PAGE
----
Exiting traffic turns into a court battle It's Manchester vs. Sheetz store NORTH--Manchester * Hampstead * Lineboro

June 09, 1993|By Katherine Richards | Katherine Richards,Staff Writer

When is a right-turn lane wrong?

In Manchester, it depends on whom you ask.

The town of Manchester and the operators of the Sheetz convenience store at the intersection of Routes 30 and 27 are battling in Carroll County Circuit Court over the right-turn-only exit from the store onto northbound Route 30.

David Ruby, who owns the Manchester Supply Co. hardware store, which is north of and separated from the Sheetz store by one lot with a house on it, said Tuesday that the northbound exit from the Sheetz store is unsafe.

"If you were here all day, every week, you'd see it," he said.

Mr. Ruby said he sees near-misses several times a week as cars coming out of the Sheetz right-turn-only exit try to zip into a gap in northbound Route 30 traffic -- just as other drivers are trying to pull out of the hardware store parking lot.

When the Manchester planning and zoning commission approved the original Sheetz plan in October 1990, the plan included only one access to Route 30.

That access was at the intersection of Route 30 and Route 27. It had three lanes: one incoming lane, one outgoing lane for drivers turning right onto northbound Route 30 and one outgoing lane for those going straight onto Route 27 or turning left onto southbound Route 30.

But when the Sheetz store was built, its lot became congested, State Highway Administration spokeswoman Valerie Burnett said Monday. Traffic backed up on the Sheetz lot, she said, and cars waiting to turn into Sheetz caused backups on Route 30.

In February 1991, Sheetz representatives met with representatives of the Highway Administration to discuss the problem. Manchester was also invited to send a representative to the meeting, but did not.

The Highway Administration gave temporary permission for another exit on the north side of the Sheetz lot, Ms. Burnett said. Still in use, that is a right-turn-only exit allowing cars to enter

northbound Route 30. The original access was reduced to two lanes, one for cars entering the lot and one for cars exiting. The Highway Administration's permission was temporary, until a review could be done, she said.

"The traffic engineers have looked at it, and it seems to be working," she said.

However, the Sheetz owners did not clear the change with the Manchester Planning and Zoning Commission.

On April 18, 1991, Manchester Zoning Administrator Miriam L. DePalmer wrote to Joseph Sheetz and Charles Sheetz of Steico Inc., the store's developers, telling them they had 30 days to close off the new exit.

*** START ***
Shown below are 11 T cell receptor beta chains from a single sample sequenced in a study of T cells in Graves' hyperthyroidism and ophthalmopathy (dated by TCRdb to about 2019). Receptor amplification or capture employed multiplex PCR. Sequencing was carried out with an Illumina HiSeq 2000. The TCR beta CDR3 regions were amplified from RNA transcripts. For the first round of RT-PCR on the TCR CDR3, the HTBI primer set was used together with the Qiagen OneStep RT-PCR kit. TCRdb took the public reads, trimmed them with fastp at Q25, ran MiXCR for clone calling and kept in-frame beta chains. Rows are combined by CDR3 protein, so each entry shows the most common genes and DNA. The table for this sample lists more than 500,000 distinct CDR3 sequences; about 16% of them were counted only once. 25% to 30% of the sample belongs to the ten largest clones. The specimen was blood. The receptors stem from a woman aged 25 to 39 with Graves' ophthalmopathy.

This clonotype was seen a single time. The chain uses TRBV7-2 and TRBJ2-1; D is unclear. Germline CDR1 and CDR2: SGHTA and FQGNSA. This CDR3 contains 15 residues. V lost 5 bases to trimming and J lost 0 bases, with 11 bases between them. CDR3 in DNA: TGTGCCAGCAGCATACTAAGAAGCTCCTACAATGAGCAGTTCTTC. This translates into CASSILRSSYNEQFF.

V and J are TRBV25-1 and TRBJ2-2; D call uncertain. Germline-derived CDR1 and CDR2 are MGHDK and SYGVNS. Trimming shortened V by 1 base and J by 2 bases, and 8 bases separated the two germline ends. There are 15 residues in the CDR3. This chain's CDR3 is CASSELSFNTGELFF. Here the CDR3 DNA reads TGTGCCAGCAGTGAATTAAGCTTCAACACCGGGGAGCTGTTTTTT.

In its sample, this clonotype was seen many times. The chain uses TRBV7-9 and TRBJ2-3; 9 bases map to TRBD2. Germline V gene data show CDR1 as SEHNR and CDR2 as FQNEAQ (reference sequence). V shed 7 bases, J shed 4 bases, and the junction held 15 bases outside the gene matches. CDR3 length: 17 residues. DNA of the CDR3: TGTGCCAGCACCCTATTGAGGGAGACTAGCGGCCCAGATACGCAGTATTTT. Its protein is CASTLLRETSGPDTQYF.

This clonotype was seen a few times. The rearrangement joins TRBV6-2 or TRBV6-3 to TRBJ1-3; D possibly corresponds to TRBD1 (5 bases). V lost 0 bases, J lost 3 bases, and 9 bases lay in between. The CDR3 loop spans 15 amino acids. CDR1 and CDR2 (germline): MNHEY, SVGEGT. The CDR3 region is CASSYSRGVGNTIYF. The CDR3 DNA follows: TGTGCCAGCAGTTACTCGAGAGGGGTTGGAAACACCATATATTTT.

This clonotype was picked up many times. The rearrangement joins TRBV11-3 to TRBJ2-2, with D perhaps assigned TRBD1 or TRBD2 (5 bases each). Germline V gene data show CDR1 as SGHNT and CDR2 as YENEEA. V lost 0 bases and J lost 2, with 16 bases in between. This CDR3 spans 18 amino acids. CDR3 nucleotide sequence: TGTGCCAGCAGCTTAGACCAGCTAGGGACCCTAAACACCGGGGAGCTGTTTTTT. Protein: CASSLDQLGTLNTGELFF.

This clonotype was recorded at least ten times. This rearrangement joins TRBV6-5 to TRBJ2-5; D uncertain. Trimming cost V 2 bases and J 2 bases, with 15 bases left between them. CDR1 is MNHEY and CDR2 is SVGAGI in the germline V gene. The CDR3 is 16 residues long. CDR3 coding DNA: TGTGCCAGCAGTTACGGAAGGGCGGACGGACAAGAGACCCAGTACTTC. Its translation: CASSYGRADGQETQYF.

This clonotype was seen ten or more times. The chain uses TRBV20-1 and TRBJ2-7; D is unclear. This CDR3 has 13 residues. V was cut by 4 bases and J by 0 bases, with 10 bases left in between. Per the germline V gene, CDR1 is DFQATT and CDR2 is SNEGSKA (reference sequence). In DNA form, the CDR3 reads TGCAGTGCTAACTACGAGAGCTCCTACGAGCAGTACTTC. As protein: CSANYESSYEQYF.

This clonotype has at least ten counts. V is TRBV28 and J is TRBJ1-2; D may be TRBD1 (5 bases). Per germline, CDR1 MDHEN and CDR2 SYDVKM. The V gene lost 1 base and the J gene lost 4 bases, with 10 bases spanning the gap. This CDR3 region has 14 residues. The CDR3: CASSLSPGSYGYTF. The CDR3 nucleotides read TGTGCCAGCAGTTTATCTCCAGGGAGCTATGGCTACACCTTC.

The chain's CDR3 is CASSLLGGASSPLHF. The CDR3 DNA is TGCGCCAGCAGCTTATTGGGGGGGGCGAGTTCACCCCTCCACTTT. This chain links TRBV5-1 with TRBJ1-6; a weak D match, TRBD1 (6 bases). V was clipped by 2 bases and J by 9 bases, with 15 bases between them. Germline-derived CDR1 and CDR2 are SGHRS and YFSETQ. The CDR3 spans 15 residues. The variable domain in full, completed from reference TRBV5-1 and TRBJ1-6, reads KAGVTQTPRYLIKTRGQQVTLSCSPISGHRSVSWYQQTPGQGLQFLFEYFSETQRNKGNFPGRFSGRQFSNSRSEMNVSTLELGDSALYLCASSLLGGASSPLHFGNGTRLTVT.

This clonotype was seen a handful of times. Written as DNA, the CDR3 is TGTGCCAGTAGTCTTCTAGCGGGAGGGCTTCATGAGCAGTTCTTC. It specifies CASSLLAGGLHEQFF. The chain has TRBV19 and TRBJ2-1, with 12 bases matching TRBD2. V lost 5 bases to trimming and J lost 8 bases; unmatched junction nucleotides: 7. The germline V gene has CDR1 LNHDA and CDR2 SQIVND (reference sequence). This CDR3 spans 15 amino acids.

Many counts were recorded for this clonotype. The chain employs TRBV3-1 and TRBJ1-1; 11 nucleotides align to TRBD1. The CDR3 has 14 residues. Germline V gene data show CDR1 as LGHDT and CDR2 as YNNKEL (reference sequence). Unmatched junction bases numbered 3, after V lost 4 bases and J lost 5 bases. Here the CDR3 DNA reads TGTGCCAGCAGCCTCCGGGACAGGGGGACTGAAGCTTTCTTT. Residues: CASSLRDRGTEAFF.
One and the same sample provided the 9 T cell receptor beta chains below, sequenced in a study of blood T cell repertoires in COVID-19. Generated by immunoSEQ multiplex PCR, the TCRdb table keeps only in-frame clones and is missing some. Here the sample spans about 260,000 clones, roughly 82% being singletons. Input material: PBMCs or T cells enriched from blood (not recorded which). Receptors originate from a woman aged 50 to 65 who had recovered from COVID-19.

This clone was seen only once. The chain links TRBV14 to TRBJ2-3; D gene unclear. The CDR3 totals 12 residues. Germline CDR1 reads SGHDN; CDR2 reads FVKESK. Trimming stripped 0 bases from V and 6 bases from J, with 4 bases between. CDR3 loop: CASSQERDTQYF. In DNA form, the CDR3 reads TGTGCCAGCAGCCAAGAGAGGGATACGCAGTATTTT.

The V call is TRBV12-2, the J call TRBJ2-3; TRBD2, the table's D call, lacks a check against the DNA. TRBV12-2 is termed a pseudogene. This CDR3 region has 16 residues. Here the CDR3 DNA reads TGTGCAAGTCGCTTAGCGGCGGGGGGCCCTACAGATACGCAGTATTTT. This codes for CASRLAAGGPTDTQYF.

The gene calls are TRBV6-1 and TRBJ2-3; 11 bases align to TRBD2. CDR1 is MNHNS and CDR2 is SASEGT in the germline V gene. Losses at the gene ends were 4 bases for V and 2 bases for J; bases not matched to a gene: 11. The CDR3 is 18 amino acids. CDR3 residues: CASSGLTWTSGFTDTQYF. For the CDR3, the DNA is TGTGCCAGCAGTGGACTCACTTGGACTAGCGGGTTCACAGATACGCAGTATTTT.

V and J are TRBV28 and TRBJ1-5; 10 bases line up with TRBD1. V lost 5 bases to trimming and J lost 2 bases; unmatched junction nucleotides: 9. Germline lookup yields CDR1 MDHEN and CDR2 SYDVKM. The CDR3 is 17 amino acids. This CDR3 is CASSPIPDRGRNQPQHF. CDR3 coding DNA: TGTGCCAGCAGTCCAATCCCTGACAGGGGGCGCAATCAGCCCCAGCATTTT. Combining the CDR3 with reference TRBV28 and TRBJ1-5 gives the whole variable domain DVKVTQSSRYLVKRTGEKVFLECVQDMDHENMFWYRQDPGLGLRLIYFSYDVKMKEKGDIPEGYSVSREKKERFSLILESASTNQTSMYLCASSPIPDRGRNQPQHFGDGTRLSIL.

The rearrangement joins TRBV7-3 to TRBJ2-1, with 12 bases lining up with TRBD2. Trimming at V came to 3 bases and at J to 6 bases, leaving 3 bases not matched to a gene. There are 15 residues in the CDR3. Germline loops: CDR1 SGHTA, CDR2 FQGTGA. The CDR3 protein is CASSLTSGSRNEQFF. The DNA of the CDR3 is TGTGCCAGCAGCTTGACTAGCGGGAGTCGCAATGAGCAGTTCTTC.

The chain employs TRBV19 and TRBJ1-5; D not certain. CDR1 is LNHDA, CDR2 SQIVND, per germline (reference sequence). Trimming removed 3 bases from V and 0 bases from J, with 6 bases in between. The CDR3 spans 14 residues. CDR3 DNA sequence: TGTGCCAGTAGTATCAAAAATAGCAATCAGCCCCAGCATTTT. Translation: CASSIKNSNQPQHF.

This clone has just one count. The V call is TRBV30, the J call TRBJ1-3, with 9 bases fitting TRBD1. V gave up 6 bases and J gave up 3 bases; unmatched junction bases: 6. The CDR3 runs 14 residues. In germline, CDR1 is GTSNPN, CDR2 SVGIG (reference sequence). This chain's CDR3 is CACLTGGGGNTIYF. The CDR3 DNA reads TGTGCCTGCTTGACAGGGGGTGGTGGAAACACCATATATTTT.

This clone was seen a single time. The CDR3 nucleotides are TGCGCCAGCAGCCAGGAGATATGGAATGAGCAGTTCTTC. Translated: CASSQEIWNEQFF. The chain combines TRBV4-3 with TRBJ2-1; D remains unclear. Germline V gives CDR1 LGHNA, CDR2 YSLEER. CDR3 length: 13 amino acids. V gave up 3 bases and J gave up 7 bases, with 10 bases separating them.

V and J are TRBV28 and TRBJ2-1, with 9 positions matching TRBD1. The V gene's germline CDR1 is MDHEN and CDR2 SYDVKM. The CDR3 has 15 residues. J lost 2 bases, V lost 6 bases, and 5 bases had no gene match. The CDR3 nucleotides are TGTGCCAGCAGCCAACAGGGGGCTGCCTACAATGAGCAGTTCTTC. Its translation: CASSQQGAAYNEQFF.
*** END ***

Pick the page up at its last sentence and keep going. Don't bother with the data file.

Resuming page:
"Each day this exit is allowed to be used, the opportunity for a serious accident to occur exists," she wrote.

The developers then presented the Manchester Planning and Zoning Commission with an amended site plan that included the new access. The commission voted in December 1991 to ask the Sheetz owners to adhere to the original plan.

"We felt that the risk was too high" that a vehicle leaving Sheetz could collide with a vehicle leaving the hardware store, said Benjamin Perricone, chairman of the town Planning and Zoning Commission.

But the State Highway Administration feels safety is not a problem, Ms. Burnett said. State Highway Administration engineers checked whether the Sheetz exit is too close to the hardware store's access, she said, but found, "There is enough sight distance so that it is not a traffic problem."

The Sheetz developers appealed the town planning commission's decision to the Manchester Board of Zoning Appeals. On April 30, 1992, the board denied that appeal.

"The Board of Zoning Appeals feels that the original site plan with the three-lane entrance MUST be given the opportunity to function," read the decision, signed by Chairman Eric Zile.

Also, the decision noted, the changes to the plan "were not submitted to the Planning and Zoning Commission for approval to amend the site plan until after the changes were physically complete."

In May 1992, the Sheetz owners appealed the board's decision to the Carroll County Circuit Court.

Clark R. Shaffer, the attorney representing Steico Inc., wrote in his statement of the case that the board decision should be reversed because the store's amended site plan meets the town code. He cited a study by traffic specialist Wes Guckert saying the Sheetz access does not worsen traffic conditions on Route 30.

Mr. Shaffer said the Board of Zoning Appeals improperly based its decision on the Sheetz owners' alleged transgressions of the planning process. But Mr. Perricone said, "The decision of the Planning and Zoning Commission was based strictly on the safety issue." He said the question of whether the commission should approve changes after they had been completed "had absolutely no impact on any decision-making process for the town."

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